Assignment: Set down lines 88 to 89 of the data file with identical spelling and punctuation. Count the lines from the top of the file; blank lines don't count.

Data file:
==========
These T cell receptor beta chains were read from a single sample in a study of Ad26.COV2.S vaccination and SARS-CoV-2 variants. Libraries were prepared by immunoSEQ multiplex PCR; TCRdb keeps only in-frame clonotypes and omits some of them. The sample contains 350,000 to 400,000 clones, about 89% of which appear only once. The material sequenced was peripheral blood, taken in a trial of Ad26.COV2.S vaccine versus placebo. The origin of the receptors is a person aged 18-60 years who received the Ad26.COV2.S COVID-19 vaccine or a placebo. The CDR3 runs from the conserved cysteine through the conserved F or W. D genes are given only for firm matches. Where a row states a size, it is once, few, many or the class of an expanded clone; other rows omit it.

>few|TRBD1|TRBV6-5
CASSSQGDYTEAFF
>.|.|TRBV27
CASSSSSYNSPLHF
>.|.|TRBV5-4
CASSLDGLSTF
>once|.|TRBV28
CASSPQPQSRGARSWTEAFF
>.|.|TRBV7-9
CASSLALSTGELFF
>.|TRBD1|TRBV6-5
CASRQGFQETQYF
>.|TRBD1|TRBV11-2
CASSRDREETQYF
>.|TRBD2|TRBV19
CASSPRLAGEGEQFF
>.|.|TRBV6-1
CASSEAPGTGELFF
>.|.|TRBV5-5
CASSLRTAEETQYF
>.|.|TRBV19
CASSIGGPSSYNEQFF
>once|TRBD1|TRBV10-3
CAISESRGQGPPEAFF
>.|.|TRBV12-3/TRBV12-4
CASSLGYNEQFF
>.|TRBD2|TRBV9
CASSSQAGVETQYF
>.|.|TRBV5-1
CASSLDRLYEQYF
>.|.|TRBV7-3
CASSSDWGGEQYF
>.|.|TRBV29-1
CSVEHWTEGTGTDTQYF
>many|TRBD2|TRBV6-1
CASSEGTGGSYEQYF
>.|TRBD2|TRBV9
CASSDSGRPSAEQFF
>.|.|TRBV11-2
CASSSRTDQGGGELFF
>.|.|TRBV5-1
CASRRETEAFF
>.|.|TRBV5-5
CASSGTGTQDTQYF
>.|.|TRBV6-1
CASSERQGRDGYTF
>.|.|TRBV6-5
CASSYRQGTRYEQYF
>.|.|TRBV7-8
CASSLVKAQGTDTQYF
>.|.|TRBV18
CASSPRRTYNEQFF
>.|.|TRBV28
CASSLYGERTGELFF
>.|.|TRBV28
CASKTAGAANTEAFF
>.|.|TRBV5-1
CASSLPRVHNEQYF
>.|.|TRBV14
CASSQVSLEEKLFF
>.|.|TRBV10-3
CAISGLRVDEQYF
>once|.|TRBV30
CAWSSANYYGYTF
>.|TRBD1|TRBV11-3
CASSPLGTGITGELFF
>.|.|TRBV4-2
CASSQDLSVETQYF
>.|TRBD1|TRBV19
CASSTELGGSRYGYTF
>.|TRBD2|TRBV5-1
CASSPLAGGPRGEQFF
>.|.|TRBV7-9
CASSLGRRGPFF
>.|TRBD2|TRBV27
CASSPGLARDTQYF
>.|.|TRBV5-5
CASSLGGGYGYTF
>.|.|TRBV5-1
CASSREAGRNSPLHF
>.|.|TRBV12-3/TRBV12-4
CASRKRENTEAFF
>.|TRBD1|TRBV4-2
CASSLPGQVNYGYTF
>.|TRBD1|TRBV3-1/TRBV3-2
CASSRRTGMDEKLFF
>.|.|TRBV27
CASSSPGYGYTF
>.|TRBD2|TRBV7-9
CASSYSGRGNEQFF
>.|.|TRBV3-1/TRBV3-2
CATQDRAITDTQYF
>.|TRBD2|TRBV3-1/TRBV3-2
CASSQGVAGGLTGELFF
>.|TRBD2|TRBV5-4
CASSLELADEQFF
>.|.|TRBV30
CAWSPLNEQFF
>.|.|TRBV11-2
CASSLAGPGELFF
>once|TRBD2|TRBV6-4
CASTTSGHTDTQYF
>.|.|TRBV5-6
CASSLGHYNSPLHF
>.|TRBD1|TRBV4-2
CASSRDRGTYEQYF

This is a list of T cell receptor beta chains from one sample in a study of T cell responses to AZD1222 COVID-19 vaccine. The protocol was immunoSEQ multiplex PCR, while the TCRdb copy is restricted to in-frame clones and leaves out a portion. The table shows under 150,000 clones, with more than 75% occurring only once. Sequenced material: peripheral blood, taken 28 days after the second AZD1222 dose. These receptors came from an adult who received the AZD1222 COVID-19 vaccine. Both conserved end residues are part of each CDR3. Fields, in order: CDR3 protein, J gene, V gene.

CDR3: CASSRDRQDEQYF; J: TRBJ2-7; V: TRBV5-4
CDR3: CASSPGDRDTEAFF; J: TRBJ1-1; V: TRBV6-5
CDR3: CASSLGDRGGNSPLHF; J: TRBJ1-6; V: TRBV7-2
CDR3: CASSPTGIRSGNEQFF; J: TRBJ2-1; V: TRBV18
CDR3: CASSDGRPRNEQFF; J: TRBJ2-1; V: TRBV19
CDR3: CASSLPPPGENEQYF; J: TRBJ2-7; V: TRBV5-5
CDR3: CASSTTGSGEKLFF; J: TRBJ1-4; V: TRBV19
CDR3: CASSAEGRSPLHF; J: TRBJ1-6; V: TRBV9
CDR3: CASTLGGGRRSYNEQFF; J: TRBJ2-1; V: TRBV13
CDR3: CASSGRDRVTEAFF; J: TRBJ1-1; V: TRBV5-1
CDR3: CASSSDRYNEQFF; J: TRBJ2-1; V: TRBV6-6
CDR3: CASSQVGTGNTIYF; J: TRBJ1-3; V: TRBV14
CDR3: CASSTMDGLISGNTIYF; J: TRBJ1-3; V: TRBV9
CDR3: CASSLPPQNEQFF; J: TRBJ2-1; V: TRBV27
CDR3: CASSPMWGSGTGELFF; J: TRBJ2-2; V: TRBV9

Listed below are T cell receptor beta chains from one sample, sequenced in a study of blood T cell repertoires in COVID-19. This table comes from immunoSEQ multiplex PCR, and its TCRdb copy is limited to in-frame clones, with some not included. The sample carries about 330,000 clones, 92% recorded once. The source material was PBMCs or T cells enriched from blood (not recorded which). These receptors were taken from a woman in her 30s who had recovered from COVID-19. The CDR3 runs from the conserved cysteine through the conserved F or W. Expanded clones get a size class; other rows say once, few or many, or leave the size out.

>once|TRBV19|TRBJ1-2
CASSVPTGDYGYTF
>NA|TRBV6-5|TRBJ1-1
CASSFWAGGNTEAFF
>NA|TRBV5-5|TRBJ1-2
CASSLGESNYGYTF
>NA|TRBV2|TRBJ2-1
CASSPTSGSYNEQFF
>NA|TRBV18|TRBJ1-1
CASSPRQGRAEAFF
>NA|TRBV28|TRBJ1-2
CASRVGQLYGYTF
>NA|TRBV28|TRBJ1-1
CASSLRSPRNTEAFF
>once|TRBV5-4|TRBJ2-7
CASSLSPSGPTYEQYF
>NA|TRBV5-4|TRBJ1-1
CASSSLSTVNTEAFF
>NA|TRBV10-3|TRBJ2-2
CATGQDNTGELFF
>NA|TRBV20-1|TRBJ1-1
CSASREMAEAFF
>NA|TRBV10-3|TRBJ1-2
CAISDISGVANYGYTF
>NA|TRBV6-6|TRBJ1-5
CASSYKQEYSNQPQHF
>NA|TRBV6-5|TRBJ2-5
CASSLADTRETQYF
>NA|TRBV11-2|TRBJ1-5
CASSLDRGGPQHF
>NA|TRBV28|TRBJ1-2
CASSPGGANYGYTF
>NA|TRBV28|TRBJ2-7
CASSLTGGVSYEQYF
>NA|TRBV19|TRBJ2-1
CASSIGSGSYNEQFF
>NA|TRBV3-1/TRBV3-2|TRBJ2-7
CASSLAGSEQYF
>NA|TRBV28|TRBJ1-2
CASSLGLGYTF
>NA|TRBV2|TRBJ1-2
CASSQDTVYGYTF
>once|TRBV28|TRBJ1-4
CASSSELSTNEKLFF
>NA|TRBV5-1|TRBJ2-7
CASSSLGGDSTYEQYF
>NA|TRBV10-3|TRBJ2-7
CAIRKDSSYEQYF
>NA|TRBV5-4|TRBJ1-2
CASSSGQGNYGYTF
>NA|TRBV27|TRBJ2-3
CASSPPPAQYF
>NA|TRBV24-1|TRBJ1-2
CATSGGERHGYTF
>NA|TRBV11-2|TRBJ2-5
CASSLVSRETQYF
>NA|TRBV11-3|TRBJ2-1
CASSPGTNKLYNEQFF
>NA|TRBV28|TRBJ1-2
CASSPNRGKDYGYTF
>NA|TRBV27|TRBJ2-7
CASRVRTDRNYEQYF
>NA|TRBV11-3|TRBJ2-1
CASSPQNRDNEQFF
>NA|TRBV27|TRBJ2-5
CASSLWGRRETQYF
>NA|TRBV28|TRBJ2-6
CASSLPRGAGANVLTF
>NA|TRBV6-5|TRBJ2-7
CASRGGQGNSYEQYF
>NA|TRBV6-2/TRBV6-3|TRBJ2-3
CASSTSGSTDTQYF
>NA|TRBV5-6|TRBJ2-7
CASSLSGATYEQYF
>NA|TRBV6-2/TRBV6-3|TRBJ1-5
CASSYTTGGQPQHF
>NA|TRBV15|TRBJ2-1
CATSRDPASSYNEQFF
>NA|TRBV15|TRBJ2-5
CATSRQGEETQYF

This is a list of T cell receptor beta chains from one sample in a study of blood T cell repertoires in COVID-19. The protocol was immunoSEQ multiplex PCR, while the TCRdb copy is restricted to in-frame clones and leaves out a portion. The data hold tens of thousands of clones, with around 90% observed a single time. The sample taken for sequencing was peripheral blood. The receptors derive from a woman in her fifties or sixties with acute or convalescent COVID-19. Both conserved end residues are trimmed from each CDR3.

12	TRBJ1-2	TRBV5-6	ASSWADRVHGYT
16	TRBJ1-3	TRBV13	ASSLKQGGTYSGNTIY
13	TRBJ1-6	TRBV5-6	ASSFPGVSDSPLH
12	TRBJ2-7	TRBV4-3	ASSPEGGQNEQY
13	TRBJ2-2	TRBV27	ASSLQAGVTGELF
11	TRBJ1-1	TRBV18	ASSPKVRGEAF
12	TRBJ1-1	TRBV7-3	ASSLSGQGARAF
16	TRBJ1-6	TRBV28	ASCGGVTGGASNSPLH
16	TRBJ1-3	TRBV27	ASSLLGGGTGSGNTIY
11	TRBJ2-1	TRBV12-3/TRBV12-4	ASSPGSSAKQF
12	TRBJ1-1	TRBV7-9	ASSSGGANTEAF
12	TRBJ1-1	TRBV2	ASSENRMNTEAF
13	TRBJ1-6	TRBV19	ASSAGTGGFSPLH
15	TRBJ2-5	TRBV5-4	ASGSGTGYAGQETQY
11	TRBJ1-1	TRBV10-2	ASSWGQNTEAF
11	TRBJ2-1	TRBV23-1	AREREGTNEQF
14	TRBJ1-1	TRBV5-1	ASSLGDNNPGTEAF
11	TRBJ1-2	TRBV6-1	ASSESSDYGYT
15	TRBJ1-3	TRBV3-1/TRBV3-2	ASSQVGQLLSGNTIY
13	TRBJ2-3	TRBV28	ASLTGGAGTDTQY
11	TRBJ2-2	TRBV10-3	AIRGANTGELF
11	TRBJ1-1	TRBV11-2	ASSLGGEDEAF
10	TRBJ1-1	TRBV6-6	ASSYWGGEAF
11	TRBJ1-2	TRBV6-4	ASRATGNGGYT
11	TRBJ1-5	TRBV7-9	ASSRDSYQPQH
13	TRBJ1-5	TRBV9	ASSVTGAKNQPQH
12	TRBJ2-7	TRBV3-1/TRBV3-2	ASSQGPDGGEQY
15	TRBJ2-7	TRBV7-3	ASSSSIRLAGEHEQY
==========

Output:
>.|.|TRBV27
CASSSPGYGYTF